First, the images were subjected to spatial transformations so they matched a template that conformed to the space derived from standard brains from the Montreal Neurological Institute (https://www.bic.mni.mcgill.ca/). These images were then smoothed with a Gaussian low-pass filter of 8 mm in-plane to minimize noise and improve the between-subject spatial alignment. After smoothing, an appropriate linear statistical model was applied to each voxel. Finally, statistical inference was employed to correct for the multiple dependent comparison using the theory of Gaussian fields.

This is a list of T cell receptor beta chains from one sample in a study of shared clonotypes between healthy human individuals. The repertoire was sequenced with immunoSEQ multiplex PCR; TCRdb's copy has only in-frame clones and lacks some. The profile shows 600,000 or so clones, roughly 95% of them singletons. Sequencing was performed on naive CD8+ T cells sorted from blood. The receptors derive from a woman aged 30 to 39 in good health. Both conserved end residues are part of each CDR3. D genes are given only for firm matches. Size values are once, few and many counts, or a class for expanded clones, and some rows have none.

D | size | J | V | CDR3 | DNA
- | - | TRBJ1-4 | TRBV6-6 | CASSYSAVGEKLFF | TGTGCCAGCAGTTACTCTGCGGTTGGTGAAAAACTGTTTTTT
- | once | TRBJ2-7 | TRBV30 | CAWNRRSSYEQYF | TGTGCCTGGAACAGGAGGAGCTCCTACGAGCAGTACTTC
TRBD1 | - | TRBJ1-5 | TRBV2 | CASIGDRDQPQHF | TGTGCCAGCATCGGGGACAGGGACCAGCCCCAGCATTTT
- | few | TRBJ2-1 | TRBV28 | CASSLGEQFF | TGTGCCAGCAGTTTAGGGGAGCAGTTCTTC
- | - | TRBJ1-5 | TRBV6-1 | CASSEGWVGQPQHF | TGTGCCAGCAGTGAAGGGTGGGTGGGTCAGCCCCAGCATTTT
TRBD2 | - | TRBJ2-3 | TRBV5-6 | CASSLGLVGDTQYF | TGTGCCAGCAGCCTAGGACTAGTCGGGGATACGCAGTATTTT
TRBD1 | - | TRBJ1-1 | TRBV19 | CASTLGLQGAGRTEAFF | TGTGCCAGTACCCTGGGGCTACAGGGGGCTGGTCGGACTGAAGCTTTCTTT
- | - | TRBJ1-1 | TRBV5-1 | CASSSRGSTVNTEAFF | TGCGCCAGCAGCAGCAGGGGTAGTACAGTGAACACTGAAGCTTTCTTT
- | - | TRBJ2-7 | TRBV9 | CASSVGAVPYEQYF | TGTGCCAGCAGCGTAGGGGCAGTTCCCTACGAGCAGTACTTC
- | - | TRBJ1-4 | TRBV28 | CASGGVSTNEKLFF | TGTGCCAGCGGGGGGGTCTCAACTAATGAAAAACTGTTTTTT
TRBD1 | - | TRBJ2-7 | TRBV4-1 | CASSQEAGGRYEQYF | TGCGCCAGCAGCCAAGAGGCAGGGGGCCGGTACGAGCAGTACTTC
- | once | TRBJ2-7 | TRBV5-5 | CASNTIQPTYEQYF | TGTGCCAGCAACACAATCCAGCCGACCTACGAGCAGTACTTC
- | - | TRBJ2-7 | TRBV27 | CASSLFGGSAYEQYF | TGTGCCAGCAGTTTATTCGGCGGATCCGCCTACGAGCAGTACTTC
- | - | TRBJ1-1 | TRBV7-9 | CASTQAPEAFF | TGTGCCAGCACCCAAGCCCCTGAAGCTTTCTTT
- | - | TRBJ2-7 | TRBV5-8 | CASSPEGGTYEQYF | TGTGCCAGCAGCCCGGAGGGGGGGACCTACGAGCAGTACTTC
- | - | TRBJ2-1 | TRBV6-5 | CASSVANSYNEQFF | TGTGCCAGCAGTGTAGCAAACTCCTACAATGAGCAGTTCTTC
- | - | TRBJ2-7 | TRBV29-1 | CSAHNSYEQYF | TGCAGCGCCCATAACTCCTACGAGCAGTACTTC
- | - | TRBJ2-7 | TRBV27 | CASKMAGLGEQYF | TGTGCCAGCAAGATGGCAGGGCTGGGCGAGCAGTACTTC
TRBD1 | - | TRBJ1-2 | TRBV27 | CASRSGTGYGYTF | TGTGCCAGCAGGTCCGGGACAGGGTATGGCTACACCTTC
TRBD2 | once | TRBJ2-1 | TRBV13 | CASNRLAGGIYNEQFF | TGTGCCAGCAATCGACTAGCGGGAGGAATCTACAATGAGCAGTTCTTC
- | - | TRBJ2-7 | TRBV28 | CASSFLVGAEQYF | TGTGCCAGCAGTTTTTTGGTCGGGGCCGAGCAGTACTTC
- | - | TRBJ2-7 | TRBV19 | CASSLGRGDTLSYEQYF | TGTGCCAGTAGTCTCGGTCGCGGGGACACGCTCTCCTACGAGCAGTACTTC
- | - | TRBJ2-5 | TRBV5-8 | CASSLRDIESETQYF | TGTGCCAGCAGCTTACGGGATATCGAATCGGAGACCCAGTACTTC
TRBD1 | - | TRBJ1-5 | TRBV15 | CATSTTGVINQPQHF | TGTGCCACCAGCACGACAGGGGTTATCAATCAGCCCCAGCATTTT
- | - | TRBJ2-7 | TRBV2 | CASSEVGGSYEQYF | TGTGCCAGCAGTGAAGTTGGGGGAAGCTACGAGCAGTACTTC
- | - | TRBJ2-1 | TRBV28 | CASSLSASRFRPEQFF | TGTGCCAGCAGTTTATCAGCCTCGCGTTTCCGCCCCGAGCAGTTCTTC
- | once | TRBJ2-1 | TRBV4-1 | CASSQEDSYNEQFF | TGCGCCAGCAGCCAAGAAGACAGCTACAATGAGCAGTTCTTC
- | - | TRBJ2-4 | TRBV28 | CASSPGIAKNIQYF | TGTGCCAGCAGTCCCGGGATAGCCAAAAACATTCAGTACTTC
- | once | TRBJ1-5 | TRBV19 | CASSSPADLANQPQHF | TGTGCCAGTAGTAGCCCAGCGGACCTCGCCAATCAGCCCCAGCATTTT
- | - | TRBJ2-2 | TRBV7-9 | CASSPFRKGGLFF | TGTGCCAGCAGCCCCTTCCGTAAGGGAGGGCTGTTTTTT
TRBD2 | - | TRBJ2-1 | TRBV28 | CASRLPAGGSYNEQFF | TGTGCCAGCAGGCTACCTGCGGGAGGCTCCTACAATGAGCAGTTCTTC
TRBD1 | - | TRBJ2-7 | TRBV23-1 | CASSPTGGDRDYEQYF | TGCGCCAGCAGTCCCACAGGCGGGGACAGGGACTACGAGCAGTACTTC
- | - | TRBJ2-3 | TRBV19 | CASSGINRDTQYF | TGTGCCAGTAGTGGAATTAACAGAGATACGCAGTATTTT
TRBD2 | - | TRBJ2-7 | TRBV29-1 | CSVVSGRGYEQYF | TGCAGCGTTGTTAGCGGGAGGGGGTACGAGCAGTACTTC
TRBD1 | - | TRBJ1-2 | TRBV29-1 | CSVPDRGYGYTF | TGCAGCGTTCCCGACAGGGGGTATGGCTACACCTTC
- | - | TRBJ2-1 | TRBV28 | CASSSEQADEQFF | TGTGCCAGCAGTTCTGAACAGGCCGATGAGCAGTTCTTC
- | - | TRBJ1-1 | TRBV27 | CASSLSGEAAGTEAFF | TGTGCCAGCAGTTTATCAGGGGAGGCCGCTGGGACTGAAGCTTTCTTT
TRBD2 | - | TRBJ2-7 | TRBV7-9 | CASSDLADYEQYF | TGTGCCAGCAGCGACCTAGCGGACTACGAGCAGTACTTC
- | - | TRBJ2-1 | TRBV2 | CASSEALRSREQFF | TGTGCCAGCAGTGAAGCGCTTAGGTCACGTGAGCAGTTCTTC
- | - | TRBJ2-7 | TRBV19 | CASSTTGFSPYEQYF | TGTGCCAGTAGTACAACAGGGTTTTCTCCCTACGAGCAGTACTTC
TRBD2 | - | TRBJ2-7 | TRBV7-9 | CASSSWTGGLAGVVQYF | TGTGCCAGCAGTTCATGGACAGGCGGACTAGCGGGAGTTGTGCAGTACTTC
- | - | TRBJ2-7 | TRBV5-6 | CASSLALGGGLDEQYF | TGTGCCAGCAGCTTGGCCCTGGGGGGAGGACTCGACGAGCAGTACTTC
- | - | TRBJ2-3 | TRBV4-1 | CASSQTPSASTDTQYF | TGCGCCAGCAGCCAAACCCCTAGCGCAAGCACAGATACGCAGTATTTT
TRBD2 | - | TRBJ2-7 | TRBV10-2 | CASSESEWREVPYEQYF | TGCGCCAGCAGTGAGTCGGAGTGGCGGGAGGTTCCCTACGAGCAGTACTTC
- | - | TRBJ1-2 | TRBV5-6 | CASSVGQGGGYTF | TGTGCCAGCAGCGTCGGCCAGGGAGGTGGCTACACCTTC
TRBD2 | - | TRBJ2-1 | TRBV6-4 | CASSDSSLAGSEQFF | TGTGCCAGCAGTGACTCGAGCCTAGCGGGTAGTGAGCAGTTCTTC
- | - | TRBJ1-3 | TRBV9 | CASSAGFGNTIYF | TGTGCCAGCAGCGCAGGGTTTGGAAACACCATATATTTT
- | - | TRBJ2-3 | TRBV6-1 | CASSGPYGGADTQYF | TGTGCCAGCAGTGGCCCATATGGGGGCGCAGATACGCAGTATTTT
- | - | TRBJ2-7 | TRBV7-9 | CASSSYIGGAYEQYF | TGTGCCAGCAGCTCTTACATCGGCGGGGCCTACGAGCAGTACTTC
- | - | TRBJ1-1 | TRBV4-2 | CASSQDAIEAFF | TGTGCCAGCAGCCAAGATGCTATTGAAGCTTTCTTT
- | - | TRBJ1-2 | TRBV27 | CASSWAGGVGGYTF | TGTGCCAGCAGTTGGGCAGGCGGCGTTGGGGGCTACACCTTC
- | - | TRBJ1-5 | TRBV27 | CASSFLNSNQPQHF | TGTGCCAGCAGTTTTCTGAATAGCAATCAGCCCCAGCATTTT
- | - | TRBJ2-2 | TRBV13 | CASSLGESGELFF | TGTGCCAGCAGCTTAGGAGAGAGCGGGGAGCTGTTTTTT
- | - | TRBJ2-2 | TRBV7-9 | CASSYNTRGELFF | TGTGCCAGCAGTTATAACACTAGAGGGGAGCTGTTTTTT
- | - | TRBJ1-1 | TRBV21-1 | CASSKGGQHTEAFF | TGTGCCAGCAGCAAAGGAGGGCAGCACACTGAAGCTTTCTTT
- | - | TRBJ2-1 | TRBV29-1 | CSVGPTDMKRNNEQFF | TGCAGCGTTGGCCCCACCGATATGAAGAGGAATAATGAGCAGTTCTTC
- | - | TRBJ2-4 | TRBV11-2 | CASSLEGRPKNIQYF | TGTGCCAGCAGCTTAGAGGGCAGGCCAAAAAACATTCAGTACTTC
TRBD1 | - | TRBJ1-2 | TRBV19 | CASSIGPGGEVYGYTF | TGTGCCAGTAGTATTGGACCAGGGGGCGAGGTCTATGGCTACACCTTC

The images were spatially normalized and a smoothed, general linear model [15, 16] was used to conduct appropriate voxel-by-voxel univariate statistical tests in the form of group comparisons (two-sample -tests and regression analysis) between m/mTBI groups and normal controls. The differences in image intensity between participants were normalized to prevent interparticipant variability in cerebral tracer uptake from masking regional changes. This process was performed using the technique of proportional scaling , which scales each image according to a reference count, the global brain activity, or counts in a specific region. Therefore, these image data were scaled in proportion to the mean global brain activity . The gray matter threshold was set to 0.8 because this appeared to effectively segment the brain regions from tissues outside the brain as well as from the ventricles. Brain regions with an uncorrected value < 0.001 and FWE corrected value < 0.05 for multiple comparisons of random field theory [19–21] were investigated for clusters with a minimum of 100 contiguous voxels. To visualize the -score statistics (SPM -map), significant voxels were projected onto the glass brain in three orthogonal projections provided by SPM8.